The Biobased and Renewable Products Advocacy Group (BRAG) helps members develop and bring to market their innovative biobased and renewable chemical products through insightful policy and regulatory advocacy. BRAG is managed by B&C® Consortia Management, L.L.C., an affiliate of Bergeson & Campbell, P.C.

By Lauren M. Graham, Ph.D.

On September 13, 2017, Neste, a member of the Biobased and Renewable Products Advocacy Group (BRAG®), announced it is collaborating with Genève Aéroport to make flying more sustainable.  Neste will be providing renewable jet fuel for aircraft operations from Genève Aéroport.  The goal is for one percent of the jet fuel consumed annually at Genève Aéroport to be composed of renewable jet fuel by late 2018.  The collaboration supports Neste’s growth strategy for renewables in applications outside road traffic fuels and Genève Aéroport’s ambitious goals to reduce its greenhouse gas emissions. 


 

By Kathleen M. Roberts

On August 29, 2017, the government of the province of Ontario, Canada announced $25.8 million has been allocated to the Low Carbon Innovation Fund (LCIF) as a part of the province’s Climate Change Action Plan.  The funding will be used to support emerging, innovative technologies in areas such as alternative energy generation and conservation, new biofuels or bioproducts, next-generation transportation or novel carbon capture and usage technologies. 
 
Funding is available either from:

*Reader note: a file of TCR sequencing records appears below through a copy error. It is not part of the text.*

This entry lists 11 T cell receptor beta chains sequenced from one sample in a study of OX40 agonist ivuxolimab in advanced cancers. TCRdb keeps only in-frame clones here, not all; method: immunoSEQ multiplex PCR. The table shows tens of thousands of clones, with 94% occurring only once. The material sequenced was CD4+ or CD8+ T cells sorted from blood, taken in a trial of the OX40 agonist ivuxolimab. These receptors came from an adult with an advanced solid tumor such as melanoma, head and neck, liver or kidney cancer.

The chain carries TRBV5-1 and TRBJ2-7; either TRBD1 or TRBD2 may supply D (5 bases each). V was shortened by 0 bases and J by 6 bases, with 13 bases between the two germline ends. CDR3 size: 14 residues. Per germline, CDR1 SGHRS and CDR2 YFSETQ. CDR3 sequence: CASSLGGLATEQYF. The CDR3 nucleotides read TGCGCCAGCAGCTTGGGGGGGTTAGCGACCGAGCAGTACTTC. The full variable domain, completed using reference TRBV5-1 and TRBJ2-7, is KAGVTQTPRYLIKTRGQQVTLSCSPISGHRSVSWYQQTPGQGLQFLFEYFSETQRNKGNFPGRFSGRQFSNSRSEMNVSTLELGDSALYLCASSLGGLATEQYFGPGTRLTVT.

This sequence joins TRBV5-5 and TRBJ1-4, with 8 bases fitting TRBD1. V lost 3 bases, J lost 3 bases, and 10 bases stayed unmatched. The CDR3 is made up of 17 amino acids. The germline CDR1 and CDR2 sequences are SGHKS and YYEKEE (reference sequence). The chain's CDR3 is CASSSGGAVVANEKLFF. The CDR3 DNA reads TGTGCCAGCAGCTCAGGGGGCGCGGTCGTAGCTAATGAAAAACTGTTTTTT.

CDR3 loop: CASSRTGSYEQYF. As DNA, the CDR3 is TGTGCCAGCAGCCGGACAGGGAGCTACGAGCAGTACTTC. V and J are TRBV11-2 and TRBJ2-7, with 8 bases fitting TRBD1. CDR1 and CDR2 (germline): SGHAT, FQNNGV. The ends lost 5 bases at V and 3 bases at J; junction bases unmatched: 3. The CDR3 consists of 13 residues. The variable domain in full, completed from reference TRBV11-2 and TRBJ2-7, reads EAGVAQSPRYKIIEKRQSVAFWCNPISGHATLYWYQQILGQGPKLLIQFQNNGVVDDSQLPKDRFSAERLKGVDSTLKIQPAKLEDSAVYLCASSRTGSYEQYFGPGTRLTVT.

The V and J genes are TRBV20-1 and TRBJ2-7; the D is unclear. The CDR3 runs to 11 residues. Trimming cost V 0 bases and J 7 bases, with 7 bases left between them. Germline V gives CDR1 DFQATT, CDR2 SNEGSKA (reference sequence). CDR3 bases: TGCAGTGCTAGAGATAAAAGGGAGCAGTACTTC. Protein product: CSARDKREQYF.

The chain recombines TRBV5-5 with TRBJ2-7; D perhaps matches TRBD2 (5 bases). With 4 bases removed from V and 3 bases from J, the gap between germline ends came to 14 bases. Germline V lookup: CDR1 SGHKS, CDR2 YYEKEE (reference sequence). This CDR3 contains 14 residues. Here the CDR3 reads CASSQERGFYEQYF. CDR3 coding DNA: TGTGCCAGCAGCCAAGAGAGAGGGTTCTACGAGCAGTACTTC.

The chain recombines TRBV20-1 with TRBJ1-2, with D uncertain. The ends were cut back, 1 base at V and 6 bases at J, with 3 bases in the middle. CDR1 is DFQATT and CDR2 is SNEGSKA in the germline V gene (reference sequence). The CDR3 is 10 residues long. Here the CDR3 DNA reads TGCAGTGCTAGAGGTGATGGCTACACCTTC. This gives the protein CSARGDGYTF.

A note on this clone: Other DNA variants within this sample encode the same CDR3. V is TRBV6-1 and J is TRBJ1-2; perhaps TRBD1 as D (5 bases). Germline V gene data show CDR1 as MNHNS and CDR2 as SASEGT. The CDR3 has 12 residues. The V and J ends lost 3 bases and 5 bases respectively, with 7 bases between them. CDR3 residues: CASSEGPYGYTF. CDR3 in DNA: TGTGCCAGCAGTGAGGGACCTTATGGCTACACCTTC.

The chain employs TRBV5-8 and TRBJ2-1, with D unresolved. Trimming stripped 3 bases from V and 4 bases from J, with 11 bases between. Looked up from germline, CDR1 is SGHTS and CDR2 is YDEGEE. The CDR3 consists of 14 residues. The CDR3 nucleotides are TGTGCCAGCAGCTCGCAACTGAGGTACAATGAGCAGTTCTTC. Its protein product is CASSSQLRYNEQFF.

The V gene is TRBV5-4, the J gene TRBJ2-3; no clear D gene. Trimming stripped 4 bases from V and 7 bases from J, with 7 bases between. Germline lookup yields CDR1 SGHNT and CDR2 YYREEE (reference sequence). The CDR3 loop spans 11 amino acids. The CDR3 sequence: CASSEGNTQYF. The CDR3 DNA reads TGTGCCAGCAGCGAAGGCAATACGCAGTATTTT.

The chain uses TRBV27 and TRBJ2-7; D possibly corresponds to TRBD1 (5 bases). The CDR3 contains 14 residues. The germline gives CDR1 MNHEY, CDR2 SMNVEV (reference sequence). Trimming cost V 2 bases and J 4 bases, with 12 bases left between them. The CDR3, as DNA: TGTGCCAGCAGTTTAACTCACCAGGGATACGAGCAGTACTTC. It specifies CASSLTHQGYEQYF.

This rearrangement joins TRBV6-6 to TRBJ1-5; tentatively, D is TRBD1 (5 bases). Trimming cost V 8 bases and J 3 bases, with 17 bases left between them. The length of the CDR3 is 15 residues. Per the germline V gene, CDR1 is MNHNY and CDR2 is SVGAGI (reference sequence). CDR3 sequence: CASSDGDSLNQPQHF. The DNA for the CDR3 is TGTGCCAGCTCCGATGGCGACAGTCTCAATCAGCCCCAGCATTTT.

• The Technology Demonstration stream, which aims to support the development and commercialization of innovative low carbon technologies through testing in real-world settings; or
  • The Technology Validation stream, which aims to fund proof-of-concept or prototype projects from eligible Ontario companies or academic organizations to help them get to market faster.
To be eligible for LCIF, projects must be conducted in Ontario and must show significant potential to reduce greenhouse gas emissions in Ontario.  Ontario’s Climate Change Action Plan is key to its achievement of its goal of cutting greenhouse gas pollution to 15 percent below 1990 levels by 2020, 37 percent below by 2030, and 80 percent below by 2050.

 

By Lauren M. Graham, Ph.D.

The U.S. Department of Agriculture’s (USDA) National Institute of Food and Agriculture (NIFA) awarded researchers from Clemson University a $147,744, two-year grant to evaluate the effectiveness of producing biofuels to mitigate climate change.  The project will analyze how switchgrass fields and loblolly pine forests affect local temperatures through the exchange of water, energy, radiation, and carbon with the atmosphere; and quantify below- and above-ground carbon fluxes in both loblolly pine and switchgrass plantations and assess the greenhouse gas emissions of the full biofuel production chain for each crop.  The goal is to develop a comparative picture of the potential of these feedstocks to reduce carbon emissions when generating electricity by co-firing in a coal power plant, and ultimately to aid the development of effective land-use policies. 


 

By Lauren M. Graham, Ph.D.

On July 26, 2017, the U.S. Environmental Protection Agency (EPA) published its analysis of the upstream greenhouse gas (GHG) emissions attributable to the production of sugar beets for use as a biofuel feedstock.  EPA considered a scenario in which non-cellulosic beet sugar is extracted for conversion to biofuel and the remaining beet pulp co-product is used as an animal feed.  Based on the findings, EPA anticipates that biofuels produced from sugar beets could qualify as a renewable fuel or advanced biofuel under the Renewable Fuel Standard (RFS) program, depending on the type and efficiency of the fuel production process technology used. 
 
Comments on the analysis are due by August 25, 2017.  The pre-publication version of the notice was issued on January 18, 2017, as previously reported in the Biobased and Renewable Products Advocacy Group (BRAG®) blog post EPA Seeks Comments on GHG Analysis of Sugar Beets for Biofuel Feedstock.


 

By Lauren M. Graham, Ph.D.